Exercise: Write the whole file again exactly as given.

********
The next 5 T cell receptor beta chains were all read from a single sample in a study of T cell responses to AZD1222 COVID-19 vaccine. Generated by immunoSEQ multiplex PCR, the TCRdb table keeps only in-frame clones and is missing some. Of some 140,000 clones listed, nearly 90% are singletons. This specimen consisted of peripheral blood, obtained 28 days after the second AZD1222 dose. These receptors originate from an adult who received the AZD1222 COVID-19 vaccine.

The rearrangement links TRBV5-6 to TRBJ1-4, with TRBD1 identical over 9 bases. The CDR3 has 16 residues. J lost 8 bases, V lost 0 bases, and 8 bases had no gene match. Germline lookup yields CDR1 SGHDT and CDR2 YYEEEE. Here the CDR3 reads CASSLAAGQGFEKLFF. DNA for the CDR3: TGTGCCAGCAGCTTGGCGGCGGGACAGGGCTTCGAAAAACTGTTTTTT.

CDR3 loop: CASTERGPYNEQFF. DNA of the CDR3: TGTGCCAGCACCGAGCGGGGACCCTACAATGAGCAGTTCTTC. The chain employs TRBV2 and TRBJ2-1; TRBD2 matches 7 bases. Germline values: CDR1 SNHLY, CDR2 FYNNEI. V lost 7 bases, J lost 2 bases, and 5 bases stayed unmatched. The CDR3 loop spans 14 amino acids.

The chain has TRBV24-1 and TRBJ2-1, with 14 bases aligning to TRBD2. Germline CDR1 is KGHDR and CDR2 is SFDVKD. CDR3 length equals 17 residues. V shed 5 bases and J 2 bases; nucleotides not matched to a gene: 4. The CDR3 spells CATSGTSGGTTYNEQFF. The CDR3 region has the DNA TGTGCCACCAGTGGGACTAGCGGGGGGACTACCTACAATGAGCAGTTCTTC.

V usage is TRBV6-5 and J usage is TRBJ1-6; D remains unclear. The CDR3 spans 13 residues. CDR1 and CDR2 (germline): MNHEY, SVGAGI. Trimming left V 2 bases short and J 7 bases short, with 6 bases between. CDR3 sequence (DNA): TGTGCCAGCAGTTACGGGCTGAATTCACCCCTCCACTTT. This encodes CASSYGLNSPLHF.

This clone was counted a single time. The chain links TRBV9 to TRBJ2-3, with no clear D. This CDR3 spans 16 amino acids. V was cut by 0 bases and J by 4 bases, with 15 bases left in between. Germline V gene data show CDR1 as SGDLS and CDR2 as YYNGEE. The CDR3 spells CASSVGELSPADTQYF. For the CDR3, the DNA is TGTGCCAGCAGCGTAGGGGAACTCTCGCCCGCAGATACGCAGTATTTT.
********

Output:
The next 5 T cell receptor beta chains were all read from a single sample in a study of T cell responses to AZD1222 COVID-19 vaccine. Generated by immunoSEQ multiplex PCR, the TCRdb table keeps only in-frame clones and is missing some. Of some 140,000 clones listed, nearly 90% are singletons. This specimen consisted of peripheral blood, obtained 28 days after the second AZD1222 dose. These receptors originate from an adult who received the AZD1222 COVID-19 vaccine.

The rearrangement links TRBV5-6 to TRBJ1-4, with TRBD1 identical over 9 bases. The CDR3 has 16 residues. J lost 8 bases, V lost 0 bases, and 8 bases had no gene match. Germline lookup yields CDR1 SGHDT and CDR2 YYEEEE. Here the CDR3 reads CASSLAAGQGFEKLFF. DNA for the CDR3: TGTGCCAGCAGCTTGGCGGCGGGACAGGGCTTCGAAAAACTGTTTTTT.

CDR3 loop: CASTERGPYNEQFF. DNA of the CDR3: TGTGCCAGCACCGAGCGGGGACCCTACAATGAGCAGTTCTTC. The chain employs TRBV2 and TRBJ2-1; TRBD2 matches 7 bases. Germline values: CDR1 SNHLY, CDR2 FYNNEI. V lost 7 bases, J lost 2 bases, and 5 bases stayed unmatched. The CDR3 loop spans 14 amino acids.

The chain has TRBV24-1 and TRBJ2-1, with 14 bases aligning to TRBD2. Germline CDR1 is KGHDR and CDR2 is SFDVKD. CDR3 length equals 17 residues. V shed 5 bases and J 2 bases; nucleotides not matched to a gene: 4. The CDR3 spells CATSGTSGGTTYNEQFF. The CDR3 region has the DNA TGTGCCACCAGTGGGACTAGCGGGGGGACTACCTACAATGAGCAGTTCTTC.

V usage is TRBV6-5 and J usage is TRBJ1-6; D remains unclear. The CDR3 spans 13 residues. CDR1 and CDR2 (germline): MNHEY, SVGAGI. Trimming left V 2 bases short and J 7 bases short, with 6 bases between. CDR3 sequence (DNA): TGTGCCAGCAGTTACGGGCTGAATTCACCCCTCCACTTT. This encodes CASSYGLNSPLHF.

This clone was counted a single time. The chain links TRBV9 to TRBJ2-3, with no clear D. This CDR3 spans 16 amino acids. V was cut by 0 bases and J by 4 bases, with 15 bases left in between. Germline V gene data show CDR1 as SGDLS and CDR2 as YYNGEE. The CDR3 spells CASSVGELSPADTQYF. For the CDR3, the DNA is TGTGCCAGCAGCGTAGGGGAACTCTCGCCCGCAGATACGCAGTATTTT.